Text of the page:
Saturday, October 13, 2018


Interrupts can be confusing though shouldn’t be. Part of the problem is that they happen outside of the program and are designed to be silent in their nature. The reason interrupts exist is to allow for outside devices to let the processor know that something has happened. When it happens, the 6502 stops executing the current program, runs an interrupt handler, then returns to the program that was running without the executing program being aware that it was interrupted.

The 6502 uses a vector table located at the end of address space that holds addresses for handlers for the 3 types of interrupts that it supports. The Atari 2600 only needs to worry about resets and IRQ caused by issuing a BRK statement but other systems (NES) do use NMIs.

Low byte address
High byte address
Non-maskable interrupt (SEI won’t stop it)
The processor has been reset
Maskable interrupt or BRK has occurred

When an interrupt request (IRQ) happens the processor does the following:
1.    Push the next IP address (high byte then low byte) onto the stack to save current executing position with the program.
2.    Pushes the processor status register onto the stack (essentially performs a PHP command)
3.    Sets the IP address to the address stored in the vector table as outlined in the table above.

This takes a total of seven cycles plus the time of the interrupt code plus the six cycles for the RTI instruction which means that an interrupt that happens during a timing loop will potentially throw off the program’s timing by quite a bit. It is the responsibility of the interrupt handler to make sure that any registers it uses are restored to the values that they originally contained before issuing the RTI.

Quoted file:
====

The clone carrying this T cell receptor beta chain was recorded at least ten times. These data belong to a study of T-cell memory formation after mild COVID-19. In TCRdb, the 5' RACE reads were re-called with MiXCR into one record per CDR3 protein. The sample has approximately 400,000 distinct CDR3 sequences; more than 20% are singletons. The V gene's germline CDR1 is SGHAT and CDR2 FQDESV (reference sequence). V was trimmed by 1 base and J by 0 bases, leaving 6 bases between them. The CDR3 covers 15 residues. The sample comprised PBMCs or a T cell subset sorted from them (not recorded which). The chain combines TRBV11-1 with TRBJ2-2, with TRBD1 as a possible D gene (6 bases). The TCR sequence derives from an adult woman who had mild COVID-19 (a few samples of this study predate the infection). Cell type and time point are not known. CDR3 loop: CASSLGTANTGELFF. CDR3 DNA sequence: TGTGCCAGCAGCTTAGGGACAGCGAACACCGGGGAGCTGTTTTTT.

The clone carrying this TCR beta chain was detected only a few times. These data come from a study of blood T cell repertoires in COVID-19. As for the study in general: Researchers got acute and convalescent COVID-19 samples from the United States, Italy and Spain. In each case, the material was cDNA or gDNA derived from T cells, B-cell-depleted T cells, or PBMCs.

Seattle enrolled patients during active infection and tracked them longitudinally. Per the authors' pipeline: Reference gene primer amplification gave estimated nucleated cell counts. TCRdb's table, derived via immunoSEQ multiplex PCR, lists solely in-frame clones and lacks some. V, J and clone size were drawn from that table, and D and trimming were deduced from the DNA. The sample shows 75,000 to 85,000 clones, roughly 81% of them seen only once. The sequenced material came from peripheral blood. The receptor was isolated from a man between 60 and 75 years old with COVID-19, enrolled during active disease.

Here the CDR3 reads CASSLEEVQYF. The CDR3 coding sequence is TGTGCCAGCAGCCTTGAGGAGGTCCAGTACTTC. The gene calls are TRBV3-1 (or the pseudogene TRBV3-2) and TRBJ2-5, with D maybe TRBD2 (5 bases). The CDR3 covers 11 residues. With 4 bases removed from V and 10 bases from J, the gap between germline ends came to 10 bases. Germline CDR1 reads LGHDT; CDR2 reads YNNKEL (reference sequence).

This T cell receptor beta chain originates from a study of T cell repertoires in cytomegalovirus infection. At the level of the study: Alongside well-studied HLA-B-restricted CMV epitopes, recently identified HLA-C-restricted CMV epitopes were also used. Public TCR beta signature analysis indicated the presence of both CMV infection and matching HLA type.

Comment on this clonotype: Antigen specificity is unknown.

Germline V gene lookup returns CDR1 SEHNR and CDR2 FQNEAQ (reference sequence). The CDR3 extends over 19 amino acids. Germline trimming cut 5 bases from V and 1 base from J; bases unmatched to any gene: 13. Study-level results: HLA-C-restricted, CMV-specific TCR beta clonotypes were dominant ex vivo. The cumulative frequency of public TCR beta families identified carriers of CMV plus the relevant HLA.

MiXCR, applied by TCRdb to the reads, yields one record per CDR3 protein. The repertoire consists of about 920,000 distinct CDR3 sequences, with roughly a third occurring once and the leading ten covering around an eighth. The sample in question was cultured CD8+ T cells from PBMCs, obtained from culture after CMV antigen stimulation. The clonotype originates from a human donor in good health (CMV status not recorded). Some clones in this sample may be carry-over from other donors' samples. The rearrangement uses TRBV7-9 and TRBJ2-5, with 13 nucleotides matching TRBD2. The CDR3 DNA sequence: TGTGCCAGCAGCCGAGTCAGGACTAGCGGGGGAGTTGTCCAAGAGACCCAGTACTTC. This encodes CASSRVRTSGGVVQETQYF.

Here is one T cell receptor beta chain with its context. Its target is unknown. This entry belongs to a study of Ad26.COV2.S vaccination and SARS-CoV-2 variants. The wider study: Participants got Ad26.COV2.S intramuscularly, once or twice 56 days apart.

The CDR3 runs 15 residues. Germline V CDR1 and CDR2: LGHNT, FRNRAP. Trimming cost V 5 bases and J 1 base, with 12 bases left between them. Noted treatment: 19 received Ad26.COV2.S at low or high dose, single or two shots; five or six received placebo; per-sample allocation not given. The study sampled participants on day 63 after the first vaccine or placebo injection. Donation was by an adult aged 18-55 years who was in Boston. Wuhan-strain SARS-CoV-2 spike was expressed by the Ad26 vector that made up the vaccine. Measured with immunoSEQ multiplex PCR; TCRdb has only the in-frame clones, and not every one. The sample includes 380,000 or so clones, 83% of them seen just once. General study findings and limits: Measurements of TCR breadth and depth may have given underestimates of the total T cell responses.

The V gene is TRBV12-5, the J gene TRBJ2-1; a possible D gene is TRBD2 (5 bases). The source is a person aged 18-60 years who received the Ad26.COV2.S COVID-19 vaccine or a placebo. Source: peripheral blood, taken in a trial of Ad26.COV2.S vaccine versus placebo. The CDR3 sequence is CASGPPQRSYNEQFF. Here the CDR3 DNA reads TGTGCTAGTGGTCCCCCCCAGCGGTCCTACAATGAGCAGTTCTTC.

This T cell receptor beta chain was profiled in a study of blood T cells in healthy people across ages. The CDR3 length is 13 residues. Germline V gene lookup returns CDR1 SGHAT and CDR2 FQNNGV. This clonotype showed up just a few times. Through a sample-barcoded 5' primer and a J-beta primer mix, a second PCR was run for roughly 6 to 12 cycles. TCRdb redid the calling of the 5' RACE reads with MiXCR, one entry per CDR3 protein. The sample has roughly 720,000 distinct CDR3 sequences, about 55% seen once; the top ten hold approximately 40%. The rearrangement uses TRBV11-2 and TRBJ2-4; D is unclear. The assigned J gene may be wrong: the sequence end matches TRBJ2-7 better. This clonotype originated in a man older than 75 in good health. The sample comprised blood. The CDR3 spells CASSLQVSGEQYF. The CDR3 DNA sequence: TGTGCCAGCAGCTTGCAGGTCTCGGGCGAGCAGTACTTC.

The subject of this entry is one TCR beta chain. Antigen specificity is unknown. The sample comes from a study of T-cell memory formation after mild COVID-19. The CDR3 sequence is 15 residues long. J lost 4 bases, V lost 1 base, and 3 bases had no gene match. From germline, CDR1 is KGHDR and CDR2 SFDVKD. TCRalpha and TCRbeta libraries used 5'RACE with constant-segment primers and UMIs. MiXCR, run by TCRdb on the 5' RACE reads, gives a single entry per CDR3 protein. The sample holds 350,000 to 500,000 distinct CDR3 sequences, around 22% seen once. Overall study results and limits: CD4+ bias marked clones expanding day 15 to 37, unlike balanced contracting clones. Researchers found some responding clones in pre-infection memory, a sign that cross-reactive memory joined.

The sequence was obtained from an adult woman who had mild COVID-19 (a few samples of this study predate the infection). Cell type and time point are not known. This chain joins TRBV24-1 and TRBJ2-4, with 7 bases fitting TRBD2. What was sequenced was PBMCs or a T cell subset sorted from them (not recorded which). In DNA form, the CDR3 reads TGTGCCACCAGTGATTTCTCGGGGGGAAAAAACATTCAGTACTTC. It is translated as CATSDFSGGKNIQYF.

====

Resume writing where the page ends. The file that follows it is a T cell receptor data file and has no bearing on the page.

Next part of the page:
The RTI instruction, in case it is not obvious already, returns execution back to the program by doing the following:
1.    Pulls the processor status from the stack (essentially a PLP instruction).
2.    Pulls the IP address of the next instruction that would have occurred before the interrupt (low byte then high byte) from the stack and sets the IP address to that value

Writing an interrupt handler is simply a matter of saving off any registers you use before changing the registers and restoring the registers before calling RTI. It is my understanding that the CLI command doesn’t need to be issued unless you want the interrupt handler to be interruptible, which may be the case if you are performing a complex task.

RTIReTurn from Interrupt
Address Mode
Decimal OPCode
Hexadecimal OpCode
Flags affected: CDINVZ (from stack)
Usage: Used by interrupt handlers to return execution back to the program once the interrupt has been handled.
Test Code:
LDX $FC ; for test, set up stack
TXS     ; the interrupt data alreay in there (see org)
CLC     ; the carry flag is set in the stack
RTI     ; return using stack data
.BYTE  33 8 2
.ORG 520
BCC done   ; the carry flag is set in the stack!
LDX #42
done: BRK
; expect X=42
state.flags = pullByteFromStack()
val low = pullByteFromStack()
val high = pullByteFromStack()
state.ipNext = (high * 256 + low)

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